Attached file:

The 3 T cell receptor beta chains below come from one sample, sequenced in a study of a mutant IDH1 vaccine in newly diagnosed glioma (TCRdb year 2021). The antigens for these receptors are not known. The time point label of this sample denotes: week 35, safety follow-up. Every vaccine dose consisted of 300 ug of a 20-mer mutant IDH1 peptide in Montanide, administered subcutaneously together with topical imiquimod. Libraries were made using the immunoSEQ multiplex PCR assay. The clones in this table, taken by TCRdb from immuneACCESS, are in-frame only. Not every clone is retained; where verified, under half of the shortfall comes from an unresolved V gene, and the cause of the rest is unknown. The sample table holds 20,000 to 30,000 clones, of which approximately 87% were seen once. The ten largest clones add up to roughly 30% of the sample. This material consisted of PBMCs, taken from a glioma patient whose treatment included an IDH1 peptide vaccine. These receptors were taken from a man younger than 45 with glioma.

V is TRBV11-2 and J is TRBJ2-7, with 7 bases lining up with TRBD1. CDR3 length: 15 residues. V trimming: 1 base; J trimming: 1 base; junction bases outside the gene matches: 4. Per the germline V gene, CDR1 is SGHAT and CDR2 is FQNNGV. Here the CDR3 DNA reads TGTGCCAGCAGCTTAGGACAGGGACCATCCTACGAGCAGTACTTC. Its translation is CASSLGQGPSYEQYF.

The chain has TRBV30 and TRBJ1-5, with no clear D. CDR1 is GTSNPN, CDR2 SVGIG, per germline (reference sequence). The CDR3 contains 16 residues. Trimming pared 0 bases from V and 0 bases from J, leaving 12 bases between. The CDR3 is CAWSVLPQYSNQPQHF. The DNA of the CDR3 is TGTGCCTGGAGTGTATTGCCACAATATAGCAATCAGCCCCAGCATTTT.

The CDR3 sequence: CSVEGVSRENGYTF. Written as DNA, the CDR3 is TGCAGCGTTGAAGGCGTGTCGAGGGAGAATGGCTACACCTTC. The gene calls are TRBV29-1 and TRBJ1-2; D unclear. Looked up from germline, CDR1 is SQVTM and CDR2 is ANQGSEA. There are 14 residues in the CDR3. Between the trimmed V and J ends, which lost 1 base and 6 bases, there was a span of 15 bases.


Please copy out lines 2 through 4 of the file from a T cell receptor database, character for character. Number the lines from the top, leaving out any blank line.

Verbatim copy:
V is TRBV11-2 and J is TRBJ2-7, with 7 bases lining up with TRBD1. CDR3 length: 15 residues. V trimming: 1 base; J trimming: 1 base; junction bases outside the gene matches: 4. Per the germline V gene, CDR1 is SGHAT and CDR2 is FQNNGV. Here the CDR3 DNA reads TGTGCCAGCAGCTTAGGACAGGGACCATCCTACGAGCAGTACTTC. Its translation is CASSLGQGPSYEQYF.

The chain has TRBV30 and TRBJ1-5, with no clear D. CDR1 is GTSNPN, CDR2 SVGIG, per germline (reference sequence). The CDR3 contains 16 residues. Trimming pared 0 bases from V and 0 bases from J, leaving 12 bases between. The CDR3 is CAWSVLPQYSNQPQHF. The DNA of the CDR3 is TGTGCCTGGAGTGTATTGCCACAATATAGCAATCAGCCCCAGCATTTT.

The CDR3 sequence: CSVEGVSRENGYTF. Written as DNA, the CDR3 is TGCAGCGTTGAAGGCGTGTCGAGGGAGAATGGCTACACCTTC. The gene calls are TRBV29-1 and TRBJ1-2; D unclear. Looked up from germline, CDR1 is SQVTM and CDR2 is ANQGSEA. There are 14 residues in the CDR3. Between the trimmed V and J ends, which lost 1 base and 6 bases, there was a span of 15 bases.